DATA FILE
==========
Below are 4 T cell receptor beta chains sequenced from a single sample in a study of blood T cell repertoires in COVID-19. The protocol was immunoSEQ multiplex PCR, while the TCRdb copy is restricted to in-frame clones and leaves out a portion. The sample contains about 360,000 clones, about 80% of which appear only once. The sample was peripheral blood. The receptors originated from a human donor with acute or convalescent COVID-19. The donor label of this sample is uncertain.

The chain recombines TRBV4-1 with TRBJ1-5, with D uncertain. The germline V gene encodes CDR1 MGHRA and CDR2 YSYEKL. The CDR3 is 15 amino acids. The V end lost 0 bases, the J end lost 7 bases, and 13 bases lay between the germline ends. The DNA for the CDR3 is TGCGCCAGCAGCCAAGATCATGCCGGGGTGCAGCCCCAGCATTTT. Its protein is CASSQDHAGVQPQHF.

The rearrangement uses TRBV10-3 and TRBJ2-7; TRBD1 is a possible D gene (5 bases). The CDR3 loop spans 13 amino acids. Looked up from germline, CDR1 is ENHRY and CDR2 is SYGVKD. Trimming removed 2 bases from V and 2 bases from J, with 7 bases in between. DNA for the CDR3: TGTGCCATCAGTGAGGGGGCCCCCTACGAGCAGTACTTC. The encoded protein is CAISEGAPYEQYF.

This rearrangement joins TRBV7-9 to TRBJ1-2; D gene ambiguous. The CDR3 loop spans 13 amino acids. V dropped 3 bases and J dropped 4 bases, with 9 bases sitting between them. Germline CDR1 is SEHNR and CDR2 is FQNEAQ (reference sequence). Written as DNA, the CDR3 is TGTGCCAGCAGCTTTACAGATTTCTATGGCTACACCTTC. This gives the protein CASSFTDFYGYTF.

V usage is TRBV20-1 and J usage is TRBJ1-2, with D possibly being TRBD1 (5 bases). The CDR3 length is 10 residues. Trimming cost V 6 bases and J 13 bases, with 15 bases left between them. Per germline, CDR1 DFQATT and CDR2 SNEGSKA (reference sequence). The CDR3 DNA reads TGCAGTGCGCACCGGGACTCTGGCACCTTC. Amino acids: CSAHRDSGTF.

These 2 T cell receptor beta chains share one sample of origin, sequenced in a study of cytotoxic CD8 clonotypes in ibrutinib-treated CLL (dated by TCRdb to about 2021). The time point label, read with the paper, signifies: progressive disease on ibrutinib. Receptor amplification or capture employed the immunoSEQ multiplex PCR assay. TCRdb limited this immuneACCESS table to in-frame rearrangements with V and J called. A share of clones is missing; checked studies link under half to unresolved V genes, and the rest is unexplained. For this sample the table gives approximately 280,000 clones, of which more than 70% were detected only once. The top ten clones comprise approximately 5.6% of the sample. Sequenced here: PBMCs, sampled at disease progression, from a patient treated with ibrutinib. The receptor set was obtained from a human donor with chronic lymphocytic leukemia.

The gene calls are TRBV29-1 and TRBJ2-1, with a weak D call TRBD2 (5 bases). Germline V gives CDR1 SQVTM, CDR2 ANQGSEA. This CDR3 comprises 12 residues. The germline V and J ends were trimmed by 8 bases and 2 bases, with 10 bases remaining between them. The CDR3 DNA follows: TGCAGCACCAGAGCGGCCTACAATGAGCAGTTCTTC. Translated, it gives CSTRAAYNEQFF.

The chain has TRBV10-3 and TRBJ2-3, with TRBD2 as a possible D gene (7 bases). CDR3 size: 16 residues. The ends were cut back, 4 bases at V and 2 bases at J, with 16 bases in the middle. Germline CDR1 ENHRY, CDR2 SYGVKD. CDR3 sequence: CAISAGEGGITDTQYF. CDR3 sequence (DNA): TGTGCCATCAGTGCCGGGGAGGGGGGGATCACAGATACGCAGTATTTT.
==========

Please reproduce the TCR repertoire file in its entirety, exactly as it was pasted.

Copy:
Below are 4 T cell receptor beta chains sequenced from a single sample in a study of blood T cell repertoires in COVID-19. The protocol was immunoSEQ multiplex PCR, while the TCRdb copy is restricted to in-frame clones and leaves out a portion. The sample contains about 360,000 clones, about 80% of which appear only once. The sample was peripheral blood. The receptors originated from a human donor with acute or convalescent COVID-19. The donor label of this sample is uncertain.

The chain recombines TRBV4-1 with TRBJ1-5, with D uncertain. The germline V gene encodes CDR1 MGHRA and CDR2 YSYEKL. The CDR3 is 15 amino acids. The V end lost 0 bases, the J end lost 7 bases, and 13 bases lay between the germline ends. The DNA for the CDR3 is TGCGCCAGCAGCCAAGATCATGCCGGGGTGCAGCCCCAGCATTTT. Its protein is CASSQDHAGVQPQHF.

The rearrangement uses TRBV10-3 and TRBJ2-7; TRBD1 is a possible D gene (5 bases). The CDR3 loop spans 13 amino acids. Looked up from germline, CDR1 is ENHRY and CDR2 is SYGVKD. Trimming removed 2 bases from V and 2 bases from J, with 7 bases in between. DNA for the CDR3: TGTGCCATCAGTGAGGGGGCCCCCTACGAGCAGTACTTC. The encoded protein is CAISEGAPYEQYF.

This rearrangement joins TRBV7-9 to TRBJ1-2; D gene ambiguous. The CDR3 loop spans 13 amino acids. V dropped 3 bases and J dropped 4 bases, with 9 bases sitting between them. Germline CDR1 is SEHNR and CDR2 is FQNEAQ (reference sequence). Written as DNA, the CDR3 is TGTGCCAGCAGCTTTACAGATTTCTATGGCTACACCTTC. This gives the protein CASSFTDFYGYTF.

V usage is TRBV20-1 and J usage is TRBJ1-2, with D possibly being TRBD1 (5 bases). The CDR3 length is 10 residues. Trimming cost V 6 bases and J 13 bases, with 15 bases left between them. Per germline, CDR1 DFQATT and CDR2 SNEGSKA (reference sequence). The CDR3 DNA reads TGCAGTGCGCACCGGGACTCTGGCACCTTC. Amino acids: CSAHRDSGTF.

These 2 T cell receptor beta chains share one sample of origin, sequenced in a study of cytotoxic CD8 clonotypes in ibrutinib-treated CLL (dated by TCRdb to about 2021). The time point label, read with the paper, signifies: progressive disease on ibrutinib. Receptor amplification or capture employed the immunoSEQ multiplex PCR assay. TCRdb limited this immuneACCESS table to in-frame rearrangements with V and J called. A share of clones is missing; checked studies link under half to unresolved V genes, and the rest is unexplained. For this sample the table gives approximately 280,000 clones, of which more than 70% were detected only once. The top ten clones comprise approximately 5.6% of the sample. Sequenced here: PBMCs, sampled at disease progression, from a patient treated with ibrutinib. The receptor set was obtained from a human donor with chronic lymphocytic leukemia.

The gene calls are TRBV29-1 and TRBJ2-1, with a weak D call TRBD2 (5 bases). Germline V gives CDR1 SQVTM, CDR2 ANQGSEA. This CDR3 comprises 12 residues. The germline V and J ends were trimmed by 8 bases and 2 bases, with 10 bases remaining between them. The CDR3 DNA follows: TGCAGCACCAGAGCGGCCTACAATGAGCAGTTCTTC. Translated, it gives CSTRAAYNEQFF.

The chain has TRBV10-3 and TRBJ2-3, with TRBD2 as a possible D gene (7 bases). CDR3 size: 16 residues. The ends were cut back, 4 bases at V and 2 bases at J, with 16 bases in the middle. Germline CDR1 ENHRY, CDR2 SYGVKD. CDR3 sequence: CAISAGEGGITDTQYF. CDR3 sequence (DNA): TGTGCCATCAGTGCCGGGGAGGGGGGGATCACAGATACGCAGTATTTT.